Schroders' head of Global and International Equities Virginie Maisonneuve shares her views on equities success in 2012.
Schroders’ head of Global and International Equities Virginie Maisonneuve shares her views on equities success in 2012.
2011 was the year when the European ‘party’ ended. The problems created by having a monetary union without a fiscal union, compounded by strong structural divergence in the region, have unravelled. What was hoped to be an isolated problem in Europe’s ‘periphery’ has spread to engulf the entire region in a crisis that threatens the Eurozone’s very existence – in its current form at least.
The burden of sovereign debt has not been confined to Europe. In July, political
gridlock about raising the US debt ceiling almost forced the world’s largest economy into a technical default and prompted S&P to strip the country of its coveted AAA rating. Although a deal was struck in time, the difficulty for politicians to lead in such an environment on both sides of the Atlantic triggered a damaging crisis of confidence in the fragile markets.
This crisis of confidence has developed despite the fact that, as we move into 2012, the corporate world is in relatively good shape. Balance sheets are generally healthy among the large companies and cash flows are strong. Unlike in 2008, 2011 has very much been a year of sovereign weakness, not corporate weakness. However, because of the leadership problems on the global stage and with markets pricing in a weak economic scenario, companies are reluctant to increase spending and start hiring. With companies postponing business decisions, the risk of a recession in Europe next year increases.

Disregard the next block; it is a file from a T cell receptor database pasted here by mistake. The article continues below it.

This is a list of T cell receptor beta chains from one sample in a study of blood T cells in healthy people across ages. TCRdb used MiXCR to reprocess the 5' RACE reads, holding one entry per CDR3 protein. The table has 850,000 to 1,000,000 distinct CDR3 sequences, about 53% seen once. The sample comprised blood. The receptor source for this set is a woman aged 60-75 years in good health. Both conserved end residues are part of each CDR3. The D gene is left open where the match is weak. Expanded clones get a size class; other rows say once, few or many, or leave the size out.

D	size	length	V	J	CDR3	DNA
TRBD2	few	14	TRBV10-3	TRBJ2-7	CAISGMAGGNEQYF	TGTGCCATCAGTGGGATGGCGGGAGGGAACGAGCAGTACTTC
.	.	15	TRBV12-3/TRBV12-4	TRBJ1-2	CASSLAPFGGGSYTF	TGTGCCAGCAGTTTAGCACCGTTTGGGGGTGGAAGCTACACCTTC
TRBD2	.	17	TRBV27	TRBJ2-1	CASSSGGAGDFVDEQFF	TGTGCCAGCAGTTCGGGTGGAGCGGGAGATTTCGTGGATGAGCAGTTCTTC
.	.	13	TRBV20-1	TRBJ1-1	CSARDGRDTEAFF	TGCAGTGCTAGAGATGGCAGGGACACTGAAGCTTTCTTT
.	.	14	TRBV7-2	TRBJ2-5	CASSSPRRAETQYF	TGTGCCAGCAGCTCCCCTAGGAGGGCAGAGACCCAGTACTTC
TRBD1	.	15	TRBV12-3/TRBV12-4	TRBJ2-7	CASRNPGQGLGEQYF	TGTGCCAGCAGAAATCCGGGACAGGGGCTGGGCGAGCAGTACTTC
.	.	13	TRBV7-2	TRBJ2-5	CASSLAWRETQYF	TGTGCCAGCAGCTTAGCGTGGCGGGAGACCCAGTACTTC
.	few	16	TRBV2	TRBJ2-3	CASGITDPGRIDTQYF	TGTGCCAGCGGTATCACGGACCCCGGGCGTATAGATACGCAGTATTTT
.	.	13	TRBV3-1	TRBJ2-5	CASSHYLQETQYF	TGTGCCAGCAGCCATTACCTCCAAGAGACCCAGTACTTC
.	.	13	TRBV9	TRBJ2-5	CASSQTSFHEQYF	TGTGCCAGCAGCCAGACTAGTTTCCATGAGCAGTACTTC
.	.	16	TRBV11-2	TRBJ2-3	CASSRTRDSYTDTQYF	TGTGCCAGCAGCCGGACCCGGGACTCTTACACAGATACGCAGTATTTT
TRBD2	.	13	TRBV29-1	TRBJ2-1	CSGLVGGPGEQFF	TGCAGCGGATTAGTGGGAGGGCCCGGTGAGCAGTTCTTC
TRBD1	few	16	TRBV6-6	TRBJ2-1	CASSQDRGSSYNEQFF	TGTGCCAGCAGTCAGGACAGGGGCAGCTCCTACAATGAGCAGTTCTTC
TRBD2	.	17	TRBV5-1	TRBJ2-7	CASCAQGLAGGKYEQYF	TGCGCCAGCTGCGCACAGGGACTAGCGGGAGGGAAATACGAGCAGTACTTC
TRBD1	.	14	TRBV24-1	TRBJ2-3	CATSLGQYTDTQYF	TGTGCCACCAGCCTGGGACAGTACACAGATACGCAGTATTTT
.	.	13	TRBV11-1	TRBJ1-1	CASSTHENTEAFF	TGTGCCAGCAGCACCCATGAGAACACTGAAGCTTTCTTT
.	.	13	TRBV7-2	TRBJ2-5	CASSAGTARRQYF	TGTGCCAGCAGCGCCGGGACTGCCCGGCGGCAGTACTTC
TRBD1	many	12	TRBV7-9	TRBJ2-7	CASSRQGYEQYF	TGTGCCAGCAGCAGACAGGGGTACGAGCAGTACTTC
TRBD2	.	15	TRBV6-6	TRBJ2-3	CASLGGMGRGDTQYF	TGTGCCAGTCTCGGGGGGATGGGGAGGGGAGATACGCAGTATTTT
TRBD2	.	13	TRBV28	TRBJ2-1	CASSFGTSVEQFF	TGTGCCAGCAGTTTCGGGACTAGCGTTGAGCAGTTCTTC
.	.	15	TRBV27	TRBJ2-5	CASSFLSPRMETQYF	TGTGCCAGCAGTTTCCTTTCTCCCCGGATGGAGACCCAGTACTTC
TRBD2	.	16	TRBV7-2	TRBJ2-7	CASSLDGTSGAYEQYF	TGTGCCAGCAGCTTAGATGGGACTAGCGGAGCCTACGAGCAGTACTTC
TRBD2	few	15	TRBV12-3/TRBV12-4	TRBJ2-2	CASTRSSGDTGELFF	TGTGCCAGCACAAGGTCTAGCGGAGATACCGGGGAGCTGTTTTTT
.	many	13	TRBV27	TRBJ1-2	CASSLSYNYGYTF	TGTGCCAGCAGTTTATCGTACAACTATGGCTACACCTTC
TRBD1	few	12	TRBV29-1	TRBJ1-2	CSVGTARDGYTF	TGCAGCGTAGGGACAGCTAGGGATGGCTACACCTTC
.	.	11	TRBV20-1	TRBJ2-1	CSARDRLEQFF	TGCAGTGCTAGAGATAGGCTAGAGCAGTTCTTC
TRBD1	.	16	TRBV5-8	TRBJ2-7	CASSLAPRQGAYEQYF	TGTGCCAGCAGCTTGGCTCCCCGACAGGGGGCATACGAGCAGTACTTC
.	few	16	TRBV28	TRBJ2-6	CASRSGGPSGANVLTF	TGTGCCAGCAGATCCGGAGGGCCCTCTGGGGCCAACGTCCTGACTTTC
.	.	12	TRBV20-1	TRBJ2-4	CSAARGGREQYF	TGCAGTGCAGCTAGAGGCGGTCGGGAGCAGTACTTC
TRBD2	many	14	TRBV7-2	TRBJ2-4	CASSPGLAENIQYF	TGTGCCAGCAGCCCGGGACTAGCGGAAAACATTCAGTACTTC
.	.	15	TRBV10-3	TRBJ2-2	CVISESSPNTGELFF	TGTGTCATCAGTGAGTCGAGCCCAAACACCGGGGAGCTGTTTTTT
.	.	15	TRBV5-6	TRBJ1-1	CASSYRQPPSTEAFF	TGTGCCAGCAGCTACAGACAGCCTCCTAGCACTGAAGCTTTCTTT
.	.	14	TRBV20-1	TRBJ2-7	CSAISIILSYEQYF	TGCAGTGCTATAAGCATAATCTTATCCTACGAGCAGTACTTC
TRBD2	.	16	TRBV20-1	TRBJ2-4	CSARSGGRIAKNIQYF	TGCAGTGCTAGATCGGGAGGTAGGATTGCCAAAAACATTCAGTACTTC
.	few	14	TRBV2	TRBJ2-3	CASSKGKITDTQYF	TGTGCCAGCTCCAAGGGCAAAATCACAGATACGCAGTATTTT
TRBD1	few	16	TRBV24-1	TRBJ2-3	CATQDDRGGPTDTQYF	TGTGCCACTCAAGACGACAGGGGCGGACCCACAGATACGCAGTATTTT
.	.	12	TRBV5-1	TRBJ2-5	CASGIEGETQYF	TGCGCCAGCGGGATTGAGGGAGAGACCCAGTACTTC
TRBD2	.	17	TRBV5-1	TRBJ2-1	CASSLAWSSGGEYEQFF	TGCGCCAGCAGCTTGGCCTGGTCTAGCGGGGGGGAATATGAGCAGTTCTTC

Adjusting to the ‘new normal’
One of the underlying causes of the crisis of confidence has been a reduction in global growth expectations. Tighter fiscal policies in the developed world are being employed to help deal with excessive debt and facilitate deleveraging. This is very much in line with the ‘new normal’ environment, in which developed world growth is muted and emerging market growth is robust. This theme (‘Supercycle’) continued to influence the global operating environment this year and, along with our other two key themes of climate change and demographics, will be just as instrumental next year.
Looking into 2012, we believe volatility will remain going into the first quarter of next year as the markets gauge the resilience of the European and global financial system, and how it will cope with potential additional shocks. There will be three main causes for the continuing volatility: first, the future of Europe; second, the US elections; and third, the nature and effect of the slowdown in Chinese growth.